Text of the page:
The new study is just "the first step in doing something about it," Gutowski says understanding which processes are most inefficient and need further research to develop less energy-intensive alternatives. For example, many of the newer processes involve vapor-phase processing (such as sputtering, in which a material is vaporized in a vacuum chamber so that it deposits a coating on an exposed surface in that chamber), which is usually much less efficient than liquid phase (such as depositing a coating from a liquid solution), but liquid processing alternatives might be developed.

The study covered everything "from soup to nuts" in terms of standard industrial methods, Gutowski says, "from heavy-duty old fashioned industries like a cast-iron foundry, all the way up to semiconductors and nanomaterials." It includes injection molding, sputtering, carbon nanofiber production and dry etching, along with more traditional machining, milling, drilling and melting. There were some boundaries on the processes studied, however: The researchers did not analyze production of pharmaceuticals or petroleum, and they only looked primarily at processes where electricity was the primary energy source.

The figures the team derived are actually conservative, Gutowski says, because they did not include some significant energy costs such as the energy required to make the materials themselves or the energy required to maintain the environment of the plant (such as air conditioning and filtration for clean rooms used in semiconductor processing). "All these things would make [the energy costs] worse," he says.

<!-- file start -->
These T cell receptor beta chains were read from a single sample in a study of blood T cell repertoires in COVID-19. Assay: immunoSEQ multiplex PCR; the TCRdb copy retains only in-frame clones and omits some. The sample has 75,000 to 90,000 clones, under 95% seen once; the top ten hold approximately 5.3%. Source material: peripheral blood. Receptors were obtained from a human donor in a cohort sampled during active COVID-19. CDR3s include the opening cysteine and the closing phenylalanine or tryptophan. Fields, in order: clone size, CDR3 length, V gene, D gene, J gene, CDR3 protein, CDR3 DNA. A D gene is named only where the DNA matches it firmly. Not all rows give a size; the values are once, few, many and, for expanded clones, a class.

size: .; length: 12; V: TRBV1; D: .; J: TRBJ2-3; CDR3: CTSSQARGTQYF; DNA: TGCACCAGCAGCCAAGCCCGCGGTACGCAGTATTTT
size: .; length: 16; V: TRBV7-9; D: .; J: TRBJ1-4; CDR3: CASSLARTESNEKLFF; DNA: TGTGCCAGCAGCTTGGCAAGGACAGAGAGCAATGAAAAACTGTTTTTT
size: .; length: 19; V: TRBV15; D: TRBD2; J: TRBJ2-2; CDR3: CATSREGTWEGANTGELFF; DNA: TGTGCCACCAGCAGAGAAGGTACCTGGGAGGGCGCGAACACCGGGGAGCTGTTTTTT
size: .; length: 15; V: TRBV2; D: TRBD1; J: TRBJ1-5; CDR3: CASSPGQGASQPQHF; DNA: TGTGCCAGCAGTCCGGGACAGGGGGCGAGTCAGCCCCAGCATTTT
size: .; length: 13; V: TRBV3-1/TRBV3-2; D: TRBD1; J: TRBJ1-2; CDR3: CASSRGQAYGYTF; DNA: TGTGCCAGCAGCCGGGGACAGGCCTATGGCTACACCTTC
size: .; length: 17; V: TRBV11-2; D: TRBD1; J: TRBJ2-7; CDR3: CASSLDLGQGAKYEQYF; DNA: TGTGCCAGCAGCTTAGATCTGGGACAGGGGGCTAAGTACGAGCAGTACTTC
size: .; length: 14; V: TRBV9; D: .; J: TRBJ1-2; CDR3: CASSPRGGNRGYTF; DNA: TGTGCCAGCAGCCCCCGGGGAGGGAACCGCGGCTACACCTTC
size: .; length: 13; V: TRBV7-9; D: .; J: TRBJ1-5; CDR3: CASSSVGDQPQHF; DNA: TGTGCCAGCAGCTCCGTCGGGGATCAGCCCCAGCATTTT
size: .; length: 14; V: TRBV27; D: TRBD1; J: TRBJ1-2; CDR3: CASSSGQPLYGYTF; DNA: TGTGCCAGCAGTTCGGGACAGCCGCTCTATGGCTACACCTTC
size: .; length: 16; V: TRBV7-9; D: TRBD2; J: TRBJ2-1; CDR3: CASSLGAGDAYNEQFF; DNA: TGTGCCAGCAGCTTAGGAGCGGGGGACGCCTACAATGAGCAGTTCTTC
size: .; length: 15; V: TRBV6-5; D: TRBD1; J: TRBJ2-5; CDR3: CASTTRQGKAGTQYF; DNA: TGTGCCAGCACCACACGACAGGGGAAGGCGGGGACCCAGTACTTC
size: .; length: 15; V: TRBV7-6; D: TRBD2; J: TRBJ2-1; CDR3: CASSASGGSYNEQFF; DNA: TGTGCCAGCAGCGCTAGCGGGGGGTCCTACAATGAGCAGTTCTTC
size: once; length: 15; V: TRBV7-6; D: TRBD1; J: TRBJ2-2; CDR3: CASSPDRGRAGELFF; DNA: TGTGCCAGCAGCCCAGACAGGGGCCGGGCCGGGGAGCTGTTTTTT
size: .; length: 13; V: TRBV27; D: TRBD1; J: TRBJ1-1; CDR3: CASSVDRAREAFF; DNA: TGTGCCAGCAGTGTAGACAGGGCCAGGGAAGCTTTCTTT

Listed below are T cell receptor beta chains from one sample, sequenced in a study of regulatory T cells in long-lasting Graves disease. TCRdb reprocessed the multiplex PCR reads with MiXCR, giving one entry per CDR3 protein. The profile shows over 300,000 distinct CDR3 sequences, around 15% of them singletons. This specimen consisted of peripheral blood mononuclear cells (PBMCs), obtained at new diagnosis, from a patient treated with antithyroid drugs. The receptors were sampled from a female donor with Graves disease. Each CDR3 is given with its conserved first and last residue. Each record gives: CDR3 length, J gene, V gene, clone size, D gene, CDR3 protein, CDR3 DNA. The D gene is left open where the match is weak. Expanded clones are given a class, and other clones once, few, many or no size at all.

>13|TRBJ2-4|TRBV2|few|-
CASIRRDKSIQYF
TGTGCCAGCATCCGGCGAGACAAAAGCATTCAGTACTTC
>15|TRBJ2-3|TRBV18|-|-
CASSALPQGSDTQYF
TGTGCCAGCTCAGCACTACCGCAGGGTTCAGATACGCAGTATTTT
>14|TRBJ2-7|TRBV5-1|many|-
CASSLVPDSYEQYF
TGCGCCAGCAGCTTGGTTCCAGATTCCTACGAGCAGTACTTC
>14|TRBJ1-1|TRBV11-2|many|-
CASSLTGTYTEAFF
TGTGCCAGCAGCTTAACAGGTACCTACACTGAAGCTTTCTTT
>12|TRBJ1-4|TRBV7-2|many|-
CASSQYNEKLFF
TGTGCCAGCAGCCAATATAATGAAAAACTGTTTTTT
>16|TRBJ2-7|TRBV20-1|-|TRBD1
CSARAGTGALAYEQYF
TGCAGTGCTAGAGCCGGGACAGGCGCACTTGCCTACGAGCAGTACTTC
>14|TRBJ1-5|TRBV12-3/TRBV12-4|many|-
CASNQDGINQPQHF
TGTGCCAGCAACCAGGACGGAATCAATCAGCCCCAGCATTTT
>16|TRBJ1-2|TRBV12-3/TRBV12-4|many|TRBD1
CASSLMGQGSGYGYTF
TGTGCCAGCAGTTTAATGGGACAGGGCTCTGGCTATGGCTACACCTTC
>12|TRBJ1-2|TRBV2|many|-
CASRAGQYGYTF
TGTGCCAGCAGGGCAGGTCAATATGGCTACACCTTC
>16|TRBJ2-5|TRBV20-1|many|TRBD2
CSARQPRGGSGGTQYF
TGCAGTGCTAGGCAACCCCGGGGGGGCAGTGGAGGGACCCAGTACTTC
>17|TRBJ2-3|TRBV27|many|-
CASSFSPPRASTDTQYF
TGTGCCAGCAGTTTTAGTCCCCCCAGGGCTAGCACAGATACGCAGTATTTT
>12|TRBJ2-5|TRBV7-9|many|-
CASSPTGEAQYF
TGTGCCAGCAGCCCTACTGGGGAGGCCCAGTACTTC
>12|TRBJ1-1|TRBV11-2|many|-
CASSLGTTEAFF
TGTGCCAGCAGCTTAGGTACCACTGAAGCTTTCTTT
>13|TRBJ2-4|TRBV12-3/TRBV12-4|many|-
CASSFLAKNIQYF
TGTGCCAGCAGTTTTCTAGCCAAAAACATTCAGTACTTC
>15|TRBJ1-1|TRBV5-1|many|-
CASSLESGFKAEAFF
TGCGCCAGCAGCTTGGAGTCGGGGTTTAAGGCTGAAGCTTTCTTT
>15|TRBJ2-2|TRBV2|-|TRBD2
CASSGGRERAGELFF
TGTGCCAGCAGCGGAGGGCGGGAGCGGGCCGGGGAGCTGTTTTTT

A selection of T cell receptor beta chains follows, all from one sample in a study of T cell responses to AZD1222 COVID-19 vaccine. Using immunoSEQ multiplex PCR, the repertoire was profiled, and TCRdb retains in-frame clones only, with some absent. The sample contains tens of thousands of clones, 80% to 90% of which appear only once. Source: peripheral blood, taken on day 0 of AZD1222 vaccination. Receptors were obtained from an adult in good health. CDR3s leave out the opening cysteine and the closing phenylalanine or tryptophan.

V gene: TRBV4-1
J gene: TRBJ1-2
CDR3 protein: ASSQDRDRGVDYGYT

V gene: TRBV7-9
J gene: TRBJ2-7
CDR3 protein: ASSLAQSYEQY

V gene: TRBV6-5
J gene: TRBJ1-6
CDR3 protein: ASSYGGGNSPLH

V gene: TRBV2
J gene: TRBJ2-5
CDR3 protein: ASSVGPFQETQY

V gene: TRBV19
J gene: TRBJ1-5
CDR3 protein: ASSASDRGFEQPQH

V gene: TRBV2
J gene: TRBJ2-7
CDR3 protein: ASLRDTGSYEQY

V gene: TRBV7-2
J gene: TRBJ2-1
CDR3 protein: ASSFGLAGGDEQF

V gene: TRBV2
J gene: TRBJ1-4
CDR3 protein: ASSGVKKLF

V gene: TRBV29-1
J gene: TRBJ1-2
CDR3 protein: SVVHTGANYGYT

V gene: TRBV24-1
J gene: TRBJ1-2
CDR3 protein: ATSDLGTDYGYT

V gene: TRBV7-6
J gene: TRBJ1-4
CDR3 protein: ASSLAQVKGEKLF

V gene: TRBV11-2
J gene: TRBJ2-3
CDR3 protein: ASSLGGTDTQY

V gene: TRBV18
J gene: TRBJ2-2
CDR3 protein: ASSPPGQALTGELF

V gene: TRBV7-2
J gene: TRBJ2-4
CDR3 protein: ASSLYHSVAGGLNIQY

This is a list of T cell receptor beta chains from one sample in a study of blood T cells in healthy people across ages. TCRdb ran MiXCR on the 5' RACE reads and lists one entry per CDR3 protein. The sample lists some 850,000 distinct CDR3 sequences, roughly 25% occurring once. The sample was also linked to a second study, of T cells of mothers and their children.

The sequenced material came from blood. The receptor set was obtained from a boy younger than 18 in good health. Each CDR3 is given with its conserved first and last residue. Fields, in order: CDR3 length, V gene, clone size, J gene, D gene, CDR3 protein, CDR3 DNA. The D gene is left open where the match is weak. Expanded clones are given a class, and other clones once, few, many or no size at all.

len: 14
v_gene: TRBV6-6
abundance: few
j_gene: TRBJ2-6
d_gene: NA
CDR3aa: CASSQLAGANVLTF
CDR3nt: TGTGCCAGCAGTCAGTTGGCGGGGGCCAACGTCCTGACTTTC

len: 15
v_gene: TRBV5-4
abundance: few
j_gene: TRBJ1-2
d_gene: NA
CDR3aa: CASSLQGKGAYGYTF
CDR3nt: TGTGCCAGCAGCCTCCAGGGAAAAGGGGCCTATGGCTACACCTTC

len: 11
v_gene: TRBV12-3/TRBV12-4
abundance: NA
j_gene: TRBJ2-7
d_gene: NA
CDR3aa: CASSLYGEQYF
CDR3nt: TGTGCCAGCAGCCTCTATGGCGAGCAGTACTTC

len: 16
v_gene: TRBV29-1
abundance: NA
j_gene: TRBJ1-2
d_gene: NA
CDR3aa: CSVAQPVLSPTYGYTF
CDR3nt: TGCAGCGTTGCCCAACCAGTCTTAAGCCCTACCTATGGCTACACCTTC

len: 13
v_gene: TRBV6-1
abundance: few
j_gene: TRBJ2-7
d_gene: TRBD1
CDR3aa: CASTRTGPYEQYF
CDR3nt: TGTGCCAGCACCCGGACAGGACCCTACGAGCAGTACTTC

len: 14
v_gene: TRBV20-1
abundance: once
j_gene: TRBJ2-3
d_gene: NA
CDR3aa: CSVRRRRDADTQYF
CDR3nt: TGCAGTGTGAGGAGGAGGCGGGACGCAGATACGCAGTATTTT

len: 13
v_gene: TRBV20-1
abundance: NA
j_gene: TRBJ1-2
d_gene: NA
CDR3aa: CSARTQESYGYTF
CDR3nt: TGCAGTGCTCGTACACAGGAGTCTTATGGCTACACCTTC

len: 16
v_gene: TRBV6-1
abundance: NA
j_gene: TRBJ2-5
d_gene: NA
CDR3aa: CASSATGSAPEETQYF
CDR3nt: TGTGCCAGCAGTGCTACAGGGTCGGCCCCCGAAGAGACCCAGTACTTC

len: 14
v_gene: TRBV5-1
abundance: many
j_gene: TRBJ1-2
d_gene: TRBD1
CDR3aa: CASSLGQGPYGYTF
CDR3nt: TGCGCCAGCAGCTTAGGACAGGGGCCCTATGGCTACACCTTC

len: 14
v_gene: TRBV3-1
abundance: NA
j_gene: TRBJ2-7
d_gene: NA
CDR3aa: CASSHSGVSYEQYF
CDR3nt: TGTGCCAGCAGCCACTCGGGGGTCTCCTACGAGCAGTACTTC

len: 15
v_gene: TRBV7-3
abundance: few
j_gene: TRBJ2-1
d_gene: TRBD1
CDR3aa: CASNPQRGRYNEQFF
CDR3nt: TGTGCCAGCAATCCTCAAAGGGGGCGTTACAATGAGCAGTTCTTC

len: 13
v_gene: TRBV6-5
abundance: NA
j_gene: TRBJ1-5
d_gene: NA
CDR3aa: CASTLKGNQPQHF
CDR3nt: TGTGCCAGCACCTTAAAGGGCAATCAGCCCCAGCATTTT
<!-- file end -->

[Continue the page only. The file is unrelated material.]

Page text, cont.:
The bottom line is that "new processes are huge users of materials and energy," he says. Because some of these processes are so new, "they will be optimized and improved over time," he says. But as things stand now, over the last several decades as traditional processes such as machining and casting have increasingly given way to newer ones for the production of semiconductors, MEMS and nano-materials and devices, for a given quantity of output "we have increased our energy and materials consumption by three to six orders of magnitude."

One message from the study is that "claims that these technologies are going to save us in some way need closer scrutiny. There's a significant energy cost involved here," he says. And another is that "each of these processes could be improved," and using the analytical tools developed by the MIT team for this study would be a useful first step in such a detailed analysis.